MIAMI - Democrat Donna Shalala won with nearly 52 percent of the vote, defeating her Republican opponent Maria Elvira Salazar by 6 percentage points in the race for Florida's 27th Congressional District after years of Republican control.
Shalala, 77, the longest-serving Health and Human Services Secretary in U.S. history and former University of Miami president, will be replacing Rep. Ileana Ros-Lehtinen, one of President Donald Trump's most prominent Republican critics in Congress.
Ros-Lehtinen, 66, is retiring two years after Hillary Clinton carried the district -- which includes Miami Beach, Key Biscayne and Coral Gables -- by nearly 20 points.
"We started all of this, because I just got pissed off with what was going on in Washington ... I hope that we can bring this country together. The infection that has affected all of us, the hate, is just un-American," Shalala said during her victory speech. "And we have to work forward in a positive way."
Most Democrats were confident about Shalala's victory against Salazar, 57, a retired journalist and political rookie who voted for Trump. Hillary Clinton beat Trump by nearly 20 percentage points in the district.
"I want to thank my opponents," Shalala said during her speech. "They ran a spirited campaign ... This is the year of the woman and the fact that women were willing to put themselves on the line is important whether they have been Republican or Democrats."
Although environmentalists criticized her as UM president over her decision to sell Pine Rockland property to a developer, Shalala had the endorsement of the League of Conservation Voters for her positions on protecting the environment.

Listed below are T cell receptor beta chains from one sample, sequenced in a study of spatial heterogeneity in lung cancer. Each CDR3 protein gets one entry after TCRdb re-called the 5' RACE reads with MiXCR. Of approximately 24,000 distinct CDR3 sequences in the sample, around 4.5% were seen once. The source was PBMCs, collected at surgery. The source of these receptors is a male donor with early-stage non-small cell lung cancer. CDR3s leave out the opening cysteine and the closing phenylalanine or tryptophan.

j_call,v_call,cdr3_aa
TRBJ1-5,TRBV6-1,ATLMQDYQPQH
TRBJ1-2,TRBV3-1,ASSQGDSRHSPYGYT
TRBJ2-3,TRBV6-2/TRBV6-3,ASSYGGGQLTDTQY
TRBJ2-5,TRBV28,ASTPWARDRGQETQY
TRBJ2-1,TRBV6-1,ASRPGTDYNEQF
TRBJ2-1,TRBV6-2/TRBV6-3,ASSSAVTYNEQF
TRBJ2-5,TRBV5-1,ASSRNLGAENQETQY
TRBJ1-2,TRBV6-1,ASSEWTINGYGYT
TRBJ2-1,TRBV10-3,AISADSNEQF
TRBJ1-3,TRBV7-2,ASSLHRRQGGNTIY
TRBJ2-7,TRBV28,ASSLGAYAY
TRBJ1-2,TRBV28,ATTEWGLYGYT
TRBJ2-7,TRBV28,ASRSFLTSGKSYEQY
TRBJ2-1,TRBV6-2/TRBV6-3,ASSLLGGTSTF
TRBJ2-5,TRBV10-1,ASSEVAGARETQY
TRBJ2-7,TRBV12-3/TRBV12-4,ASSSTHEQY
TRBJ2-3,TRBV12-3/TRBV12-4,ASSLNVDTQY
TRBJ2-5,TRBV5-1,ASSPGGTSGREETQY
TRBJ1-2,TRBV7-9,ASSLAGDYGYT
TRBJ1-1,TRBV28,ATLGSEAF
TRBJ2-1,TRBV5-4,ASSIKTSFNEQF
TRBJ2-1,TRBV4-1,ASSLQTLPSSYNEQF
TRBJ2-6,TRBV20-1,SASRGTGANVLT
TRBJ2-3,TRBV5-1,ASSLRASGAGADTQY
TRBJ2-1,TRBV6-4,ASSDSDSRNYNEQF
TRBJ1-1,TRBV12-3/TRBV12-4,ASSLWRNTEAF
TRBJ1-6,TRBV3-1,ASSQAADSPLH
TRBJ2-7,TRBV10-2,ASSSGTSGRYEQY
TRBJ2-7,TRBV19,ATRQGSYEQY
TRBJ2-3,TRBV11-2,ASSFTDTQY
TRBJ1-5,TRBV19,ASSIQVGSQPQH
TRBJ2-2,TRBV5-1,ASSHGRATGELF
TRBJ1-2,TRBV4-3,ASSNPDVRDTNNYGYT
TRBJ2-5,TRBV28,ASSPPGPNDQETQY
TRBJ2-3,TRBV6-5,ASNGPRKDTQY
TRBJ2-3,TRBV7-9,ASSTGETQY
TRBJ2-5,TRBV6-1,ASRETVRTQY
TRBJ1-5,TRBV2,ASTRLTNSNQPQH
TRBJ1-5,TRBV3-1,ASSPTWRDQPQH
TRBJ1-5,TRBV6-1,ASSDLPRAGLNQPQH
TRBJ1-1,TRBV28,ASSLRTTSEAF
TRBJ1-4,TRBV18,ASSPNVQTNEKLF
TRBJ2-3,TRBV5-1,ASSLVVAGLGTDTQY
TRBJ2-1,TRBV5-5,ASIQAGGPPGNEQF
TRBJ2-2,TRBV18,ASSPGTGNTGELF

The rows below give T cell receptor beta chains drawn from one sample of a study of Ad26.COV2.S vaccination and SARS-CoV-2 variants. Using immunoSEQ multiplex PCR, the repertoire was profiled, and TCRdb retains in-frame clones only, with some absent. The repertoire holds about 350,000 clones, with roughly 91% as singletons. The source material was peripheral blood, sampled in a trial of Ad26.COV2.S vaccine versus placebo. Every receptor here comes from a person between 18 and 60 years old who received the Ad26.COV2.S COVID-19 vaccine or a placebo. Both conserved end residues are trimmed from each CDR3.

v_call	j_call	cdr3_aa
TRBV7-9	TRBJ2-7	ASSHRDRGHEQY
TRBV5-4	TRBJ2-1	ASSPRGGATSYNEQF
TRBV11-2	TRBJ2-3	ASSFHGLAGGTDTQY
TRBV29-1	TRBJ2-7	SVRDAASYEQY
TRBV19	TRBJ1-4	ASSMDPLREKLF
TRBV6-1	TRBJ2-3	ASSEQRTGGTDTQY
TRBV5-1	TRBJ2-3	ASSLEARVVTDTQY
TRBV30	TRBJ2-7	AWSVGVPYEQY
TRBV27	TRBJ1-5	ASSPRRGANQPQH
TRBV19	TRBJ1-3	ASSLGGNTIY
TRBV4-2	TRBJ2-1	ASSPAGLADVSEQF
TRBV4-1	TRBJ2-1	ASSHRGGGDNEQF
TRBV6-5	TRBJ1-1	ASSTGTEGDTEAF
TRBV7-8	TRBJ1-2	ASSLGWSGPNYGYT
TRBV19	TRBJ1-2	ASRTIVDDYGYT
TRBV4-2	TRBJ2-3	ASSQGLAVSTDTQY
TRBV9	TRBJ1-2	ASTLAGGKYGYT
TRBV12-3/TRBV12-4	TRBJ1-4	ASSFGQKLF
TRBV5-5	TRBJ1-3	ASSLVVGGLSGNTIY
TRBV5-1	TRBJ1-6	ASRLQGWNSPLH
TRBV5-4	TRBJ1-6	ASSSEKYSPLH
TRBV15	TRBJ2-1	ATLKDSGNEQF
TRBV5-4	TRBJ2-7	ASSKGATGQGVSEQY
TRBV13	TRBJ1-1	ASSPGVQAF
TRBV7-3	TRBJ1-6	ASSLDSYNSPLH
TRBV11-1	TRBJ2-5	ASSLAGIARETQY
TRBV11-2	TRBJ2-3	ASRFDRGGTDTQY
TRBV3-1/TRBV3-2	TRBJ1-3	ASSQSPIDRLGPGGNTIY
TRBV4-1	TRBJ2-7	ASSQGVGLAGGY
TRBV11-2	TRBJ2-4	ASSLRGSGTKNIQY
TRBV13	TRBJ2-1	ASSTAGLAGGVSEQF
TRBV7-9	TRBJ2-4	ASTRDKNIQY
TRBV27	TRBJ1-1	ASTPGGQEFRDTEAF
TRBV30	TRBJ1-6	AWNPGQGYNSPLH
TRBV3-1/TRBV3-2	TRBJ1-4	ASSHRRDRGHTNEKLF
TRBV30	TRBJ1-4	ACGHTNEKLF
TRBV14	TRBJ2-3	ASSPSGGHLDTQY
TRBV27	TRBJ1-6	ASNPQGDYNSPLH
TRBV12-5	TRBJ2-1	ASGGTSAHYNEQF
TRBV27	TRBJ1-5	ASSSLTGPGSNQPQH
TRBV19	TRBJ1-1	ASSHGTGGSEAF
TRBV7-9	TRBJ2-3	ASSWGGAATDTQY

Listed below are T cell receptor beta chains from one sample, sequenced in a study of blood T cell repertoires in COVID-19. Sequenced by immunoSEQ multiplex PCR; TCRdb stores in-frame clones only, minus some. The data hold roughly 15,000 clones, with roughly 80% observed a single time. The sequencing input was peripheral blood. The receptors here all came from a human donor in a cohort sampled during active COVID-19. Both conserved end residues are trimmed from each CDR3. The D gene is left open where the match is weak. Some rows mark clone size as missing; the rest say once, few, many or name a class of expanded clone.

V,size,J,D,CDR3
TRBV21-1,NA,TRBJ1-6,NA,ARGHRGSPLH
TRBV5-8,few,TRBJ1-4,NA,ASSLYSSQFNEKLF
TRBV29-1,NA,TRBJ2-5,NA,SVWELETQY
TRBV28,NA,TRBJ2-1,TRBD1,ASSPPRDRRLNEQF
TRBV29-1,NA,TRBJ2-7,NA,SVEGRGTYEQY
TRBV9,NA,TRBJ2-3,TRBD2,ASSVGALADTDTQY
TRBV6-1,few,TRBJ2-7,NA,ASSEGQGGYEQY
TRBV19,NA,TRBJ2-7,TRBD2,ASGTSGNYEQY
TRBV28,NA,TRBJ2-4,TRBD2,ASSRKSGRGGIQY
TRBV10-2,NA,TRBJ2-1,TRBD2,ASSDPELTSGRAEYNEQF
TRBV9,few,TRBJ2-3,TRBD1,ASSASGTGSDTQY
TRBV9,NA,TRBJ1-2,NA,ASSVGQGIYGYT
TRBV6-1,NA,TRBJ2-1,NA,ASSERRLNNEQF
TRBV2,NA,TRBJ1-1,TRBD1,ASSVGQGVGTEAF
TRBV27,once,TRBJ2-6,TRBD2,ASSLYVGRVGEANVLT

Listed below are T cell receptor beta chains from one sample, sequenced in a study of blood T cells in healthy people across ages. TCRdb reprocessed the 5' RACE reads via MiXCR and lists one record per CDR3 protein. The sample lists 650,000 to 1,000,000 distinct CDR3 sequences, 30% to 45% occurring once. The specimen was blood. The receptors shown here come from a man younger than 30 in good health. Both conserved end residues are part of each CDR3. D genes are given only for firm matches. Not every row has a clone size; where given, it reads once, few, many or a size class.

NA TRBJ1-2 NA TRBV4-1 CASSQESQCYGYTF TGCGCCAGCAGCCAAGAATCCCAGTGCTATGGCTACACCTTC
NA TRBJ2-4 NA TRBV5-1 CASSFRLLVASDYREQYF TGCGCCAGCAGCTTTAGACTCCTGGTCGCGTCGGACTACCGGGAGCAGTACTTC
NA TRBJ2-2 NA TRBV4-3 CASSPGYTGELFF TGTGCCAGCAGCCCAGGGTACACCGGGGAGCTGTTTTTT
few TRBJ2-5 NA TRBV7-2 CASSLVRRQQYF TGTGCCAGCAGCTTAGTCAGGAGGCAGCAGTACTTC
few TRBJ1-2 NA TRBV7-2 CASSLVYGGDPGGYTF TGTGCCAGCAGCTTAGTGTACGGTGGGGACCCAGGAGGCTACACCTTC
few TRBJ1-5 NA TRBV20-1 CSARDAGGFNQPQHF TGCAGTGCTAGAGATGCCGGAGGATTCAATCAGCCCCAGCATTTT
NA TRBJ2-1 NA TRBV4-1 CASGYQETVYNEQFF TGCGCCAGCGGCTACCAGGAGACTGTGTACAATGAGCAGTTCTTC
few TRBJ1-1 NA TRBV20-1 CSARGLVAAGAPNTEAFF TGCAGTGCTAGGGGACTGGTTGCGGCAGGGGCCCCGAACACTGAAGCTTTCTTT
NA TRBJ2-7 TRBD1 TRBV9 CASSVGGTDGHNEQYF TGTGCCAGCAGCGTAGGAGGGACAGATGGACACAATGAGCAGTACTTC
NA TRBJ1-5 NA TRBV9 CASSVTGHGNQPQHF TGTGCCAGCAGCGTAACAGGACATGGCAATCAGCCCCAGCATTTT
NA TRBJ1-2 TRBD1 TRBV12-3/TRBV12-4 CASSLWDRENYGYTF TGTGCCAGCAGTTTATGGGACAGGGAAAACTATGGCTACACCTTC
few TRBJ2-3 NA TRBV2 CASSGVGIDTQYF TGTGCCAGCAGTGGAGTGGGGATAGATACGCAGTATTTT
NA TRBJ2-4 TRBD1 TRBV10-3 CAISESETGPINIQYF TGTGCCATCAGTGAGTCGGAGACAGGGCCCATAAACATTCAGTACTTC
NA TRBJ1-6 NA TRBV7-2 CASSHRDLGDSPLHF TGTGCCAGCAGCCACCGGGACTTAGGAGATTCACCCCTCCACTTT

"We are confident that her knowledge and experience will make her a leader in Congress on critical issues like addressing climate change and insuring that Florida’s water is free of pollution and dangerous algae blooms," Tiernan Sittenfeld, LCV Action Fund senior vice president of government affairs, said in the endorsement statement.
LCV also endorsed her position on accessibility to public healthcare. While Salazar believes capitalism is the answer when it comes to health insurance prices, Shalala has said she agrees with Sen. Bernie Sanders' "Medicare Option for All" although she believes in keeping employer coverage.
During the campaign, a Cuban-American born in Miami, criticized Shalala for not being fluent in Spanish, while representing a community with a majority of Hispanic voters. She had the endorsement of the Bay of Pigs Veterans Association and the name recognition that comes with a 35-year career in journalism that included time with MegaTV, Telemundo, CNN en Español and Univision.
During her victory speech, Shalala reminded the crowd that she understands that the district is a community of immigrants and asked for her Cuban cousins in the crowd. She also said she stands with immigrants and with the LGBTQ community.
"Until every child has a fair shot at a higher education, we’re not done. Until Medicare and Social Security are secure for every senior, we will not rest," Shalala said in a statement released after her speech. "Until this heartless administration is held accountable for their numerous injustices, we will not stop. I'm proud to know you had my back. Now, it's time to fulfill my end of the bargain."
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